Two motorsport journalists met Darlington's bravest man over the Croft TOCA weekend, which as usual featured great racing, lots of pubs and a curry.
It's become a standing joke that, seconds after checking into 'The King's Head' hotel in Darlington on a Friday evening, we'll be sitting outside 'The Pennyweight' pub, having our first pint after the long drive up.
Just to digress a little, this year 'The King's Head' had been renamed 'The King's'. Next year we expect it to be further truncated to 'The'. It's a sprawling, ramshackle place that seems to have hundreds of rooms going down countless little corridors that we'd not noticed before, but never seems to have more than five of them occupied. Jack Nicholson could go mad in this place.
This year Motorsport News's Matt James and I made the traditional short walk from 'The King's' to 'The Pennyweight' pub, where we were meeting up with BTCC media man Carl McKellar. This year we would not be sitting outside, wondering how the Darlington women passing by manage not to freeze to death in their outfits, but in it, watching England take on Algeria in the World Cup.
Marlon Stockinger begins the victory celebrations © LAT
After wasting an hour and three quarters of our lives, we headed over to the infamous restaurant where Mat Jackson reckoned he was poisoned by chicken shashlik in 2009, determined to once more prove how tough we are. Thereafter the memory hazes into the traditional Darlington blur, but I think we went to a few more pubs, stupidly mixed our drinks, said goodbye to Carl somewhere along the way, and finally found ourselves in a place that was empty save for the husband-and-wife proprietors, and a barman so camp he made Graham Norton look like Mel Gibson - if you've ever been to Darlington, you will understand why I immediately told Matt that I considered him to be the city's bravest man.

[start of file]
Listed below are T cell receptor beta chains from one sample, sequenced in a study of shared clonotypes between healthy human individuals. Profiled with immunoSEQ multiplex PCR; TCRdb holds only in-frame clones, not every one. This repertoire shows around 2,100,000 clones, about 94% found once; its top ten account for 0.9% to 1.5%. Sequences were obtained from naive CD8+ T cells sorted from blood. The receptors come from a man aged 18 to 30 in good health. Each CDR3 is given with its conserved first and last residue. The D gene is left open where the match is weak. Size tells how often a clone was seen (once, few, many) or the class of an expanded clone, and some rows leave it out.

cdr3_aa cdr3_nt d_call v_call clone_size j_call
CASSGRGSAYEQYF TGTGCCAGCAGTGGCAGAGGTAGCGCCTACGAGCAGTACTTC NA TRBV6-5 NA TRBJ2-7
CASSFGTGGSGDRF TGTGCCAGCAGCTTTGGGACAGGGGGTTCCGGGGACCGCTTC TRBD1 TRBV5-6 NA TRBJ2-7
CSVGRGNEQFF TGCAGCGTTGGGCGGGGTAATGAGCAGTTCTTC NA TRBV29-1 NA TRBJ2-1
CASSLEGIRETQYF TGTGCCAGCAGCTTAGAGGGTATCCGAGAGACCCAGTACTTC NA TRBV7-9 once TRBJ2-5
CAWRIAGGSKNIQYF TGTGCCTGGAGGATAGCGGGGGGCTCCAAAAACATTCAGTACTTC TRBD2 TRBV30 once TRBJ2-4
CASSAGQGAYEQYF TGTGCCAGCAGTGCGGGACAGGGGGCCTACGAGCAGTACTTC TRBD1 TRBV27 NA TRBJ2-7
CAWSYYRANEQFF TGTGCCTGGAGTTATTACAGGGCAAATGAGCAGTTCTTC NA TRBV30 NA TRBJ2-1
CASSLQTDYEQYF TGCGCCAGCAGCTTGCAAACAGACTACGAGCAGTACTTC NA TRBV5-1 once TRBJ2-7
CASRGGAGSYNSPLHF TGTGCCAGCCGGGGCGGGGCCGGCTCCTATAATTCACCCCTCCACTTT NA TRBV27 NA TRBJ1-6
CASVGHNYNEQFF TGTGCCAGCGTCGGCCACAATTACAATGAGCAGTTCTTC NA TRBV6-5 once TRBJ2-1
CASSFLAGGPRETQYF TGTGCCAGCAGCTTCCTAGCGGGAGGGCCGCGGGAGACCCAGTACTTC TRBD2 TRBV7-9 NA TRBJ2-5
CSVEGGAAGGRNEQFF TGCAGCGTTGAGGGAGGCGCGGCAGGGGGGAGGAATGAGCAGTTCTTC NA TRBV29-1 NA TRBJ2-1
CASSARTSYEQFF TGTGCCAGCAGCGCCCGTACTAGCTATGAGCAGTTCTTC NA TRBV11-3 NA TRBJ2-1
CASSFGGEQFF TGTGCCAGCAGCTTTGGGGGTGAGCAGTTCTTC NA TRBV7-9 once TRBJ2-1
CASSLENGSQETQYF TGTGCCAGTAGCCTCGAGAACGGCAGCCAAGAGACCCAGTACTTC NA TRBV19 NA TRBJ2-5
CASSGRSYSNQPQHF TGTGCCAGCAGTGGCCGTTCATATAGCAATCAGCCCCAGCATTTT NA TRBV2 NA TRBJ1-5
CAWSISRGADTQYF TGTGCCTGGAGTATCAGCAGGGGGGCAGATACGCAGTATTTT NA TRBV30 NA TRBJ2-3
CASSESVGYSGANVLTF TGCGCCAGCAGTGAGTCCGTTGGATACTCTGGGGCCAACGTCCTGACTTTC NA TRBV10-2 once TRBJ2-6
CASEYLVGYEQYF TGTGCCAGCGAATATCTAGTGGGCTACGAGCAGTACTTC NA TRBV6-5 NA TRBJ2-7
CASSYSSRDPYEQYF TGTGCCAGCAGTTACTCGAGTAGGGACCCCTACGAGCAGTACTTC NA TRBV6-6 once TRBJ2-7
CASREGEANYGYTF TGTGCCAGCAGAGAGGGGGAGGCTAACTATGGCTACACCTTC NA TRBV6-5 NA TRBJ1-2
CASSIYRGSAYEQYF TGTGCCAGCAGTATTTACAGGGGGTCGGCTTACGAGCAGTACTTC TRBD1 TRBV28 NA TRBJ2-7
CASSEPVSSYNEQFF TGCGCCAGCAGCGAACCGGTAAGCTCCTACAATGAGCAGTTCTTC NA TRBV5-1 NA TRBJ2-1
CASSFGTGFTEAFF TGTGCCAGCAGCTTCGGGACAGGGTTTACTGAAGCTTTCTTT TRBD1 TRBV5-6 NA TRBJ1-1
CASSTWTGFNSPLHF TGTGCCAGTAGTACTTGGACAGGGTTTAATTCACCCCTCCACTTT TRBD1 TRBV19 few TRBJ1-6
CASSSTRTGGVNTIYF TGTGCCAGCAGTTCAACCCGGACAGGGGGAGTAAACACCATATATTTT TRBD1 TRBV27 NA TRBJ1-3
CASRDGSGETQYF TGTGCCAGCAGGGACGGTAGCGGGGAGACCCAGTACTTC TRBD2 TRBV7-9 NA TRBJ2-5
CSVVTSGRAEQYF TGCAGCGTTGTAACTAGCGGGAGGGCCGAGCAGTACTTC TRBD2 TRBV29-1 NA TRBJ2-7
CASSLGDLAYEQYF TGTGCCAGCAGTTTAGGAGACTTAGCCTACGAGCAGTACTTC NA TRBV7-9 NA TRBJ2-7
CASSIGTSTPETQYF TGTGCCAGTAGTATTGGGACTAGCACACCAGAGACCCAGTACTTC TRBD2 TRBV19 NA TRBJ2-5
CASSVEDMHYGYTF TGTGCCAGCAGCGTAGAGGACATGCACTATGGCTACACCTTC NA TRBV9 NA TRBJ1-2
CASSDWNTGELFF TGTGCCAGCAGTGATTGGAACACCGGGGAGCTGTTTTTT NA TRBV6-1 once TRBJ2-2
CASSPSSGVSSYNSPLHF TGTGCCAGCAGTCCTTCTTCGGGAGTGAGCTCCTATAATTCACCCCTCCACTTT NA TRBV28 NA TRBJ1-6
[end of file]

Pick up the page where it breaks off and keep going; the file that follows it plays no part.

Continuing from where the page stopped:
The hangover faded during the course of Saturday morning at the circuit, and everyone from TOCA chief Alan Gow down was disappointed that Matt did not repeat his Croft-Saturday-2009 trick of snoozing the booze away on the grass banking just outside the paddock at 8.30am.
I was determined that the coming evening would be a 'light' one. Matt 'David Coleman' James had a Question of Sport-hosting commitment at a Honda dealership, so I arranged to hook up with the Atech Formula Renault team, pretty much the only other guests at 'The King's'. In the meantime, Atech's Marlon Stockinger took his maiden race win late in the afternoon, meaning that everyone would be in a good mood come the evening.
After dinner, that 'light' evening swiftly took a different direction, as we all steered into a succession of those gargantuan pub/clubs where you can't hear yourself think - not that anyone really goes there to do any thinking. There was some fairly spectacular eye-candy (a girl in a red tutu was probably top of the league). But I stayed firm to my commitment to be wide awake on Sunday: my last memory is of a very happy Swiss-Filipino Formula Renault race-winner giving it large on the dancefloor to Bon Jovi's 'Living on a Prayer', before I had a common-sense attack and sloped off to catch up for lost sleep.
It wasn't my first intelligent action of the year, as I'd given up smoking four months earlier. I knew that spending most of the weekend with the B&H profit margin who calls himself Matt James would seriously test my resolve, but to my surprise I passed the test and I'm still on the wagon. Who knows whether I'll still be smoke-free by the time Croft comes around next year? What I do know is that it will involve varying degrees of alcoholic misadventure starting in 'The Pennyweight', a curry, and a truncated slumber in my hotel room at 'The'.
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Marcus Simmons is the deputy editor of Autosport magazine. As a child he was a regular on the chalk banks of Thruxton, before becoming an MSA timekeeper at the age of 17. Shortly afterwards, he started reporting for Motoring News and joined the staff in 1990.
After abandoning a parallel Formula First career – which had been as incident-packed as his childhood equestrian exploits – he moved to Autosport in 1996. Since then he has had two stints as a freelance and a brief spell as editor of Motor Sport magazine, during which the revered green cover was revived, before rejoining Autosport in 2008. He lives in Twickenham with his partner, two daughters, cat and guitars.